When this writer arrived at RISE two nights ago, at 3 a.m., to see Italy’s PIRUPA, make his Boston debut, there was a long line waiting to get in; inside, both floors were packed to capacity. And no wonder. Pirupa, in just three years of work, has, according to his bio at Resident Advisor, already scored three Number One downloads at Beatport. In his set he played all three -- "Sweet Devil,' "Get Funky,' and "Party Non Stop" -- and plenty more of his uniquely diverse crate full of fan favorites.
Pirupa's success is all the more noteworthy because he favors styles of dance music -- deep house, woozy techno, and "nu disco" -- common in "the underground" but hard to find in the pop-dance gigs that have made such as Avicii, Alesso, and David Guetta annoyingly ubiquitous. Yet everything about his sound stands out. No two tracks sound anything like the same even though you recognize the same hand at work.
At RISE he addressed the mixboard, and his PC program, with a painter's intensity as he applied intricate detail on several frequency levels, laying down a rhythm either joyously bopping or dark and moody, topping each off with snippets of chatter, muttering, long monologues, tiny bubbles of percussion, echo effects -- you name it. As Pirupa kept on jigging and jiving, so did the dancers.
Pirupa's music is quite sensitive, even softie, cutely boyish. Fittingly, a good three quarters of the dancers at his gig were guys -- many of them noticeably young too: few of Boston's veteran house music guys were in the crowd. Not for the over-40, evidently, are Pirupa's voices -- "DJ tool" a cappellas, mostly, blended into the busy music -- which reek of an awkwardly unsophisticated, nerdy, college freshman's take on partying all night. But nerdy guys have a right to party too.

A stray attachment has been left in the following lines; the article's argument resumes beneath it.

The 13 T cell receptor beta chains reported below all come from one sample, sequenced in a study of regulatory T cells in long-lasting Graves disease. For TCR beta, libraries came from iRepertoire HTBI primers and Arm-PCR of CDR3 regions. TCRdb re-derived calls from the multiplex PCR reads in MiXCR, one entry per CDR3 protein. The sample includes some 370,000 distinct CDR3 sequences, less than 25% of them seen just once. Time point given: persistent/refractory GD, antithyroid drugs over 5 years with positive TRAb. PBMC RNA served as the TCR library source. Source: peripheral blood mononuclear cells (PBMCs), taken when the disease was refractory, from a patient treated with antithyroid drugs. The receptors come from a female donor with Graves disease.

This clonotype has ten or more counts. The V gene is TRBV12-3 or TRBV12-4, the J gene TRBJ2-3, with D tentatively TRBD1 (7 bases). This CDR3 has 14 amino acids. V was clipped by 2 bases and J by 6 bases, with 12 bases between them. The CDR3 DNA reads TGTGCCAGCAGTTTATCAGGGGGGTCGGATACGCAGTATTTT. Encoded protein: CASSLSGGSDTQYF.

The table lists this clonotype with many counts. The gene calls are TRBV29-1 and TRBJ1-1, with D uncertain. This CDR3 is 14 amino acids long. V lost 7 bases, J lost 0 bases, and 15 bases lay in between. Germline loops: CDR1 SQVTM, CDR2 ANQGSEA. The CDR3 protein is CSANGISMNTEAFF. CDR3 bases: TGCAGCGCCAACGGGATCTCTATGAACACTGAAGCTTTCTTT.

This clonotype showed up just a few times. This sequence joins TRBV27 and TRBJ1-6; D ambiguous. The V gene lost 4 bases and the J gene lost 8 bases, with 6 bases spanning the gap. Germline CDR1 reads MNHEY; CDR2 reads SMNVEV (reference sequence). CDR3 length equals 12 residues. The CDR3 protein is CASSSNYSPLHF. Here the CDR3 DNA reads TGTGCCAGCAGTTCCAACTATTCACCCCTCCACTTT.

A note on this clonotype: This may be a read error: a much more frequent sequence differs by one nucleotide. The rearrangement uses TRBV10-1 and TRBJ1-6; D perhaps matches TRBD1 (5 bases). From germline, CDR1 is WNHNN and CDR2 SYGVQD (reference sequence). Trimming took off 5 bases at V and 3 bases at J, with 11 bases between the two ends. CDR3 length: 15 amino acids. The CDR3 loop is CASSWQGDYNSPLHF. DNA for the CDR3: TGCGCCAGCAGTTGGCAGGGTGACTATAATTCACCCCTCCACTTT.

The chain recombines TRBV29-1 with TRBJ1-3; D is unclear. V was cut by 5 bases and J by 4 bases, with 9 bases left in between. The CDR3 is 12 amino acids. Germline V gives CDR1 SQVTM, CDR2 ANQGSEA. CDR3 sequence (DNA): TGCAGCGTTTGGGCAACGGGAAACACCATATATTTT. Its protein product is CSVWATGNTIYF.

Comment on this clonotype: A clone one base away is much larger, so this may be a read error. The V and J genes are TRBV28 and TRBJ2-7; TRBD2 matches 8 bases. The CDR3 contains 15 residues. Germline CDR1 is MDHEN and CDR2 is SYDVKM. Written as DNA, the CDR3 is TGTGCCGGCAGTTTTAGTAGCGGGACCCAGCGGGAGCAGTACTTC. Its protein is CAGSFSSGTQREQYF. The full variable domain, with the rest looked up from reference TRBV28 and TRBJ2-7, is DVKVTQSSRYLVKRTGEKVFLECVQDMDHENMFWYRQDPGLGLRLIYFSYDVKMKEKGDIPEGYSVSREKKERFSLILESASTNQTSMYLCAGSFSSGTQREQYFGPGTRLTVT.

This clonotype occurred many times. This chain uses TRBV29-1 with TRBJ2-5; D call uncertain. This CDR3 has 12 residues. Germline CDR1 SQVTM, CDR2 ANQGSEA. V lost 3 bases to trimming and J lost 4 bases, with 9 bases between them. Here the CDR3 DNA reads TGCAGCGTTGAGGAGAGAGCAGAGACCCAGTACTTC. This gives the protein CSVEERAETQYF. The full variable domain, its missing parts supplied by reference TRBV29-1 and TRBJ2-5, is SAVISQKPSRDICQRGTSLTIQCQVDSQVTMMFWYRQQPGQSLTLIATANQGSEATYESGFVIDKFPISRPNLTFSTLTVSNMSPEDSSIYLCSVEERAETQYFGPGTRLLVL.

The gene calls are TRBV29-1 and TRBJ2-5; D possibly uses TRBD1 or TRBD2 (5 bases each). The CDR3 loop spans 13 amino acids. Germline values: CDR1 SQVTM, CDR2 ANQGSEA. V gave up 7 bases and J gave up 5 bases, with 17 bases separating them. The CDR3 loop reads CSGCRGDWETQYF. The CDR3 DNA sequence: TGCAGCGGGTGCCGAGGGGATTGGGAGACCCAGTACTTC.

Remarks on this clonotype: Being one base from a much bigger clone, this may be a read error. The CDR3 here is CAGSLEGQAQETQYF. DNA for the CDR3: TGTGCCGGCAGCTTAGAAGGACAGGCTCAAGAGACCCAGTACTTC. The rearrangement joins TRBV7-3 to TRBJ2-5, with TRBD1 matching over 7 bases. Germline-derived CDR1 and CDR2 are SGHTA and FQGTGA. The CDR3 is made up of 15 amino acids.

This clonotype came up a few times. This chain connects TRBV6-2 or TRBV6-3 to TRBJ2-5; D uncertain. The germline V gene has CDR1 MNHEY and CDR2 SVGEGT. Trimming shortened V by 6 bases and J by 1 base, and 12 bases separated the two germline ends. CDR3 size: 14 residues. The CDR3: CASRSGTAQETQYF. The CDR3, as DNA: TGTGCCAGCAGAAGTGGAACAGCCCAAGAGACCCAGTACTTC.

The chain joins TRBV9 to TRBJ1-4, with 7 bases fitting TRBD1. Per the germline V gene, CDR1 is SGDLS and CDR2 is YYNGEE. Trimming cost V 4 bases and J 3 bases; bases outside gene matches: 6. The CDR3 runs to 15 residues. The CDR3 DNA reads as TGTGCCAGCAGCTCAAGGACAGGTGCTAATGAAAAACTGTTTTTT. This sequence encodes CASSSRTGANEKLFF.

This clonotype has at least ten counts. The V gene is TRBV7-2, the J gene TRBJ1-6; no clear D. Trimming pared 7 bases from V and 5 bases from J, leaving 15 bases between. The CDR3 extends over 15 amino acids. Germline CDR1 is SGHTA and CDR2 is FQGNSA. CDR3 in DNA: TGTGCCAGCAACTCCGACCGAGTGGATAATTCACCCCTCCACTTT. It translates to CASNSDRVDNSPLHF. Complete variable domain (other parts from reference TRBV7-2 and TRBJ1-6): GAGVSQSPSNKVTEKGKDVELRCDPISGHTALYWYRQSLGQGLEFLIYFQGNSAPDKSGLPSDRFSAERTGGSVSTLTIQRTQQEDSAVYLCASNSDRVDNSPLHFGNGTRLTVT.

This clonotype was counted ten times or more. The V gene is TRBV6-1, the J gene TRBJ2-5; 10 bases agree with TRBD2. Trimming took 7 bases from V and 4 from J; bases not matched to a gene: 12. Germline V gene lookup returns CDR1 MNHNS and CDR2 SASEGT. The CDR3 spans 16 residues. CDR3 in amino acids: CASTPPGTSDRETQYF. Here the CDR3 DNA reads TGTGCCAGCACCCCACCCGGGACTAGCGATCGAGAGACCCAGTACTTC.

He played his three Number Ones and also some new stuff: the sultry siren song "Trust," featuring the voice of Baka -- every nerdy guy's fantasy; "Into the Darkness," ominous and joyous both; his remix of Chus & Ceballos's exotic "Echoes From Doruma"; "Rolling Drums"; and this writer's own favorite, "Shake the Dice," a potpourri of chirp, chatter, and hum in which "the dice' are the dancers out on the floor, of course. These tracks move sound to sound.
Pirupa, unlike many DJs, does not mine one groove for a full hour. There were flat spots in his restless sound; but most flat spots led quickly to fascinating combinations of hooky stuff, entertainingly unexpected. Stunning were his pressure builds featuring jet engine screams twisted this way and that and his importing all manner of dance music sound effects -- streaks, sighs, mumbling voices, percussion -- into a mix, bridging the basic sound from track to track.
Most stunning of all was how, in his extensions of "Shake the Dice," how he blended all of it together, without sacrificing the uniqueness of each, as in one of those vast Baroque paintings that picture a diversity of peoples clattering this way and that around a central figure. As the FB phrase has it, "it's complicated." But that's life in the age of global gatherings. As Pirupa's lead-in "DJ Tool" spoke it: "This room will not be simple."
Opening DJ Sal LoGrasso, from South Boston no less, dropped an opening set of which this writer saw only the last segment. That, though, was the strongest segment of dark, concentrated techno this writer has yet seen LoGrasso do. An opening DJ should focus the sound but not expand upon it -- that's for the main DJ to accomplish. LoGrasso's work forecast Pirupa's fundamental rhythm almost perfectly.